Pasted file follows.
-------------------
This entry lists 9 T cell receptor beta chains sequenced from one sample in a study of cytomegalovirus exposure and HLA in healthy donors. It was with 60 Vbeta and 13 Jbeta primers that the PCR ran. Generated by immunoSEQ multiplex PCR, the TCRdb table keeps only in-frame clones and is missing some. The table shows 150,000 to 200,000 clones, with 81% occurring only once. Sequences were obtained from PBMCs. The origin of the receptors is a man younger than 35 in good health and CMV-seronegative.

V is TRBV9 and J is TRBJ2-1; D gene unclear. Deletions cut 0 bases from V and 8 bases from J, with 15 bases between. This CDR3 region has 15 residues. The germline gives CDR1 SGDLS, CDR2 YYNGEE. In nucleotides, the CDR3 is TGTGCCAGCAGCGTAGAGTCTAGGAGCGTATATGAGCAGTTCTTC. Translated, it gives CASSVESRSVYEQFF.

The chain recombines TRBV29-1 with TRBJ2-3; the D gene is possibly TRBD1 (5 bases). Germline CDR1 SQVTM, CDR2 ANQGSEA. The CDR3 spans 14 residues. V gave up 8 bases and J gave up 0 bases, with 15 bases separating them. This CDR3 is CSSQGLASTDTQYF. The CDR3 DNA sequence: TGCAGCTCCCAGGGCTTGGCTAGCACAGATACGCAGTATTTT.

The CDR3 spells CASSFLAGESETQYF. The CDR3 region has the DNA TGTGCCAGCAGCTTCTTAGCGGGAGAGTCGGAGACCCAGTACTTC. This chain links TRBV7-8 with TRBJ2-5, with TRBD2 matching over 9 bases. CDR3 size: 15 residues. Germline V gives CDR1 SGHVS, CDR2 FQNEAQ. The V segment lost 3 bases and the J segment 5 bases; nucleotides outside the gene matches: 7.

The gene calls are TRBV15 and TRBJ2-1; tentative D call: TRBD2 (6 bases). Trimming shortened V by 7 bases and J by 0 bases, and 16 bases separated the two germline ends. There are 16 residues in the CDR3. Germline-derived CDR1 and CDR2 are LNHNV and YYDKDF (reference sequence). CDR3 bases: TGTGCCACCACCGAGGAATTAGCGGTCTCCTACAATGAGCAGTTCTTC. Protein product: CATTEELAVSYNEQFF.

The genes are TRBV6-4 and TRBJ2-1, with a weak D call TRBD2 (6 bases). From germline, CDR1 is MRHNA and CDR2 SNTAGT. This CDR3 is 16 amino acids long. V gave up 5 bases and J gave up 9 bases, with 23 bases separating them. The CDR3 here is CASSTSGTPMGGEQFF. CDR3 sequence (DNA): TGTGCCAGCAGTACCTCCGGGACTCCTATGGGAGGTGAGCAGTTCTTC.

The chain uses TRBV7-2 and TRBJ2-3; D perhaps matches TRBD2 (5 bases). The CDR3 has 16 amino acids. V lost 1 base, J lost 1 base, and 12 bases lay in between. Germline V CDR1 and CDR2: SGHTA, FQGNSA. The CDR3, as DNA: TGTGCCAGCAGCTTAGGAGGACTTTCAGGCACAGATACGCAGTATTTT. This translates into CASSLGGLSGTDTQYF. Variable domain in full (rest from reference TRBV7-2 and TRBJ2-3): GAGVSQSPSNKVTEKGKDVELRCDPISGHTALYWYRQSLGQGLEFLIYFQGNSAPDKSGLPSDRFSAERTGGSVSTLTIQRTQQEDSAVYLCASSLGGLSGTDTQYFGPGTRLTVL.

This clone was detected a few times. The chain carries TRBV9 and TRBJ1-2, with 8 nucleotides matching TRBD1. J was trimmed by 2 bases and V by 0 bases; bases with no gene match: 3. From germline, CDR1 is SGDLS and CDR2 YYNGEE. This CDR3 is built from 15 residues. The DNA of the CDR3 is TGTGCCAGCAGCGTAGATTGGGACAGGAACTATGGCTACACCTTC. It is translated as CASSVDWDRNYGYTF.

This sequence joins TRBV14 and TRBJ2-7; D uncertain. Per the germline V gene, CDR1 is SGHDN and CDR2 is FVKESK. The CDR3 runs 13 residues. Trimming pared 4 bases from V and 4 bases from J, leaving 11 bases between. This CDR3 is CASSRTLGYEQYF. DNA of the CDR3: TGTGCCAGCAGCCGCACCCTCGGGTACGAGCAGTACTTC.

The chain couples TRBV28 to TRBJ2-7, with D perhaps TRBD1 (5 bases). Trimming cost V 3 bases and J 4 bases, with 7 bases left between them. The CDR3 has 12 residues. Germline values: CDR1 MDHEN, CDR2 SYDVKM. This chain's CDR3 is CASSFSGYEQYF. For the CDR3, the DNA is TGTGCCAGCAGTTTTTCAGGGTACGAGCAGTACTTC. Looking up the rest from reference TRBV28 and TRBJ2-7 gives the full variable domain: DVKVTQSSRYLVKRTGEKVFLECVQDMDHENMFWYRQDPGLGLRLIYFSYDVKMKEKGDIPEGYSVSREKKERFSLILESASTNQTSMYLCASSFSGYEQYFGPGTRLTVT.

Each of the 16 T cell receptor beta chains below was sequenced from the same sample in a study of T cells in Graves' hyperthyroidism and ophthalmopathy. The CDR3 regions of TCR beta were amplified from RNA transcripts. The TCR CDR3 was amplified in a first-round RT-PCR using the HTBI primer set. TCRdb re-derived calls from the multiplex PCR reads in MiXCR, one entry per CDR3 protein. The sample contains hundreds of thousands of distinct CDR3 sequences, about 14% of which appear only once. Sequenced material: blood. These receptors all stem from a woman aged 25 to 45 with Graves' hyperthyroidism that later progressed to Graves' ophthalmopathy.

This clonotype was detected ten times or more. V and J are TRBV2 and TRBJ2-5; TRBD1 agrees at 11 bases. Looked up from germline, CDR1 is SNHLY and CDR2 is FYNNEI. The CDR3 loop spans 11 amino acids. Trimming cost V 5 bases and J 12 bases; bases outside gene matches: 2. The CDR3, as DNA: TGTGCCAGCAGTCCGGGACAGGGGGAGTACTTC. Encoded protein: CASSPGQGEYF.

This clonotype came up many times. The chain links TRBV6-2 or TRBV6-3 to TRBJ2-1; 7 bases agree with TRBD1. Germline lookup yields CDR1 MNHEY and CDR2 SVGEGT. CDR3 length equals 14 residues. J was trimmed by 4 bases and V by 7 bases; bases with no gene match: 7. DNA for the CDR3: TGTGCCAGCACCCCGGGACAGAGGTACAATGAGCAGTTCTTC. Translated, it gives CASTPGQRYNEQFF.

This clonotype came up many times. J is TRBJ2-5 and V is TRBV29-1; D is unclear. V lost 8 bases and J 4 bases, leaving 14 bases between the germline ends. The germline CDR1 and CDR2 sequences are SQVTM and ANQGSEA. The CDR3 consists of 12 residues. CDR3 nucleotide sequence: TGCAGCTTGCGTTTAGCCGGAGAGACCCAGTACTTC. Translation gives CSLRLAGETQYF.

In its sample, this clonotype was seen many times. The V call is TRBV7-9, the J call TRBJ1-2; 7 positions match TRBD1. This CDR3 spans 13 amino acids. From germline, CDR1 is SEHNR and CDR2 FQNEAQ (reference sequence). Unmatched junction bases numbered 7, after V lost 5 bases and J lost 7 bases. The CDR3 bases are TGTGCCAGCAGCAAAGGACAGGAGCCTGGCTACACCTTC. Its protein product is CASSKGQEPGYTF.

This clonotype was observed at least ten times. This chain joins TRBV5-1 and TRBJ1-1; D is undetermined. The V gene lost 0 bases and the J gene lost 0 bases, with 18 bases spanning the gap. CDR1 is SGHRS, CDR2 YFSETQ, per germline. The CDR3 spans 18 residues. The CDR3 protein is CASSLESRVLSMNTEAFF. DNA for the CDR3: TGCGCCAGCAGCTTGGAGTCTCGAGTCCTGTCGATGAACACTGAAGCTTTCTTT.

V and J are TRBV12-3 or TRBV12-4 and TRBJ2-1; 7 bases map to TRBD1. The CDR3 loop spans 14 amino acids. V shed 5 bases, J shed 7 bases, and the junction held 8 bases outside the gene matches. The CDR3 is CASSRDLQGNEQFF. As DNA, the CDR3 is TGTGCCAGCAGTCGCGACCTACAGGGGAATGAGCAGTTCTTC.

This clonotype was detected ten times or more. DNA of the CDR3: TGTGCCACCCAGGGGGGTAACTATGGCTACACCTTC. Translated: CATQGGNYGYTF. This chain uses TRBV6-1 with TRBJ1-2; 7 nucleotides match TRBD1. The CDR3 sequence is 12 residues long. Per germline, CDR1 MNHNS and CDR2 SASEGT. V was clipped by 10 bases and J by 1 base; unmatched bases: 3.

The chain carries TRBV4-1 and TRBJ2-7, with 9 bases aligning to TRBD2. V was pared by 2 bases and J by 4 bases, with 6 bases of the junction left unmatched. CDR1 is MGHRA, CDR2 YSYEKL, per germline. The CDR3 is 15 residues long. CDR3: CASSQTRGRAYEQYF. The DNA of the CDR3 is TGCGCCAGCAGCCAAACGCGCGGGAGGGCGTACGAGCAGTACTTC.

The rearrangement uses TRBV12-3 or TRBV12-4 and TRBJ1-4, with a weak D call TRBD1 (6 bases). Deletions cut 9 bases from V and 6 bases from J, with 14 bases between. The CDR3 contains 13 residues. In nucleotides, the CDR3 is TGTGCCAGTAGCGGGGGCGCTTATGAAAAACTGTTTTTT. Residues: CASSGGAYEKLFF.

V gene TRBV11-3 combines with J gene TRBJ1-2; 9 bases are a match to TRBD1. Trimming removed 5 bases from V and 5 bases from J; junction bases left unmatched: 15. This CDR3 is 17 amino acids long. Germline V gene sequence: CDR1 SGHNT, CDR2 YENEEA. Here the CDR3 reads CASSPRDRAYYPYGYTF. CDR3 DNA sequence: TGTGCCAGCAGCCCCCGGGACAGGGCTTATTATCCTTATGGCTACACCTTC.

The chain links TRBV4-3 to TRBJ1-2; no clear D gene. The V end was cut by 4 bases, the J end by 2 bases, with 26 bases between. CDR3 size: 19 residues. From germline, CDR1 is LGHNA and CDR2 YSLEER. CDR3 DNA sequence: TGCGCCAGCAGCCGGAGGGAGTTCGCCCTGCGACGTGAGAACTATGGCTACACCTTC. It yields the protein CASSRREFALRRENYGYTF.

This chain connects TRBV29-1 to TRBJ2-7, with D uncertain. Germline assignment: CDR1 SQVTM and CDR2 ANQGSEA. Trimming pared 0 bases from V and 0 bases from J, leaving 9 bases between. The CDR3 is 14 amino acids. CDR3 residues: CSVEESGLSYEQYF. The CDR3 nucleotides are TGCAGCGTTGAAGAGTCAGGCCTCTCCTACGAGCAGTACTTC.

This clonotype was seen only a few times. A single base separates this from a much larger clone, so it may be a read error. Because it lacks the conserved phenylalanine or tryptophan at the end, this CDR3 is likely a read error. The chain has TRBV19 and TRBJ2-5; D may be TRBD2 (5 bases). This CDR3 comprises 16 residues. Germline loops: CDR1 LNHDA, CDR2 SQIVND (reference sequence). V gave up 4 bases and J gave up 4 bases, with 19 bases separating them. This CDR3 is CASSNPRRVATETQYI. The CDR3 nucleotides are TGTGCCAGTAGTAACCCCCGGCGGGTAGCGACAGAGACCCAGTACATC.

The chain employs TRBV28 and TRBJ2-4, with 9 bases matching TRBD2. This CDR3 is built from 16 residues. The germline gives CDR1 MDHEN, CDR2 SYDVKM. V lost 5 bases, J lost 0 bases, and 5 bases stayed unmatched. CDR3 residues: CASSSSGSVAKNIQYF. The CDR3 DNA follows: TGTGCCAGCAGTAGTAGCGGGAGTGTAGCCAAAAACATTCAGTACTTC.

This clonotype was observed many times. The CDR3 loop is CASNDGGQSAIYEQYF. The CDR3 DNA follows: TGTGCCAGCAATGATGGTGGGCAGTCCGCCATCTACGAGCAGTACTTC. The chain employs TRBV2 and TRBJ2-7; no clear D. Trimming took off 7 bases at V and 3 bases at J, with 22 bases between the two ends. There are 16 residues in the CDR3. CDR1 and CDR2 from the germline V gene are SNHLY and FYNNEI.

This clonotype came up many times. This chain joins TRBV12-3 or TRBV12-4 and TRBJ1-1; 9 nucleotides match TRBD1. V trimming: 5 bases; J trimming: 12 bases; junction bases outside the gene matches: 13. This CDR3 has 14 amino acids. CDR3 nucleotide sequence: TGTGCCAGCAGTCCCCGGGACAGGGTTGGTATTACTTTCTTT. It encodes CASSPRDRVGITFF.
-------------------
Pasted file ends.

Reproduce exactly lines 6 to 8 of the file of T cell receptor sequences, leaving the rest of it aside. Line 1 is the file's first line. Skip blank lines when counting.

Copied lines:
The genes are TRBV6-4 and TRBJ2-1, with a weak D call TRBD2 (6 bases). From germline, CDR1 is MRHNA and CDR2 SNTAGT. This CDR3 is 16 amino acids long. V gave up 5 bases and J gave up 9 bases, with 23 bases separating them. The CDR3 here is CASSTSGTPMGGEQFF. CDR3 sequence (DNA): TGTGCCAGCAGTACCTCCGGGACTCCTATGGGAGGTGAGCAGTTCTTC.

The chain uses TRBV7-2 and TRBJ2-3; D perhaps matches TRBD2 (5 bases). The CDR3 has 16 amino acids. V lost 1 base, J lost 1 base, and 12 bases lay in between. Germline V CDR1 and CDR2: SGHTA, FQGNSA. The CDR3, as DNA: TGTGCCAGCAGCTTAGGAGGACTTTCAGGCACAGATACGCAGTATTTT. This translates into CASSLGGLSGTDTQYF. Variable domain in full (rest from reference TRBV7-2 and TRBJ2-3): GAGVSQSPSNKVTEKGKDVELRCDPISGHTALYWYRQSLGQGLEFLIYFQGNSAPDKSGLPSDRFSAERTGGSVSTLTIQRTQQEDSAVYLCASSLGGLSGTDTQYFGPGTRLTVL.

This clone was detected a few times. The chain carries TRBV9 and TRBJ1-2, with 8 nucleotides matching TRBD1. J was trimmed by 2 bases and V by 0 bases; bases with no gene match: 3. From germline, CDR1 is SGDLS and CDR2 YYNGEE. This CDR3 is built from 15 residues. The DNA of the CDR3 is TGTGCCAGCAGCGTAGATTGGGACAGGAACTATGGCTACACCTTC. It is translated as CASSVDWDRNYGYTF.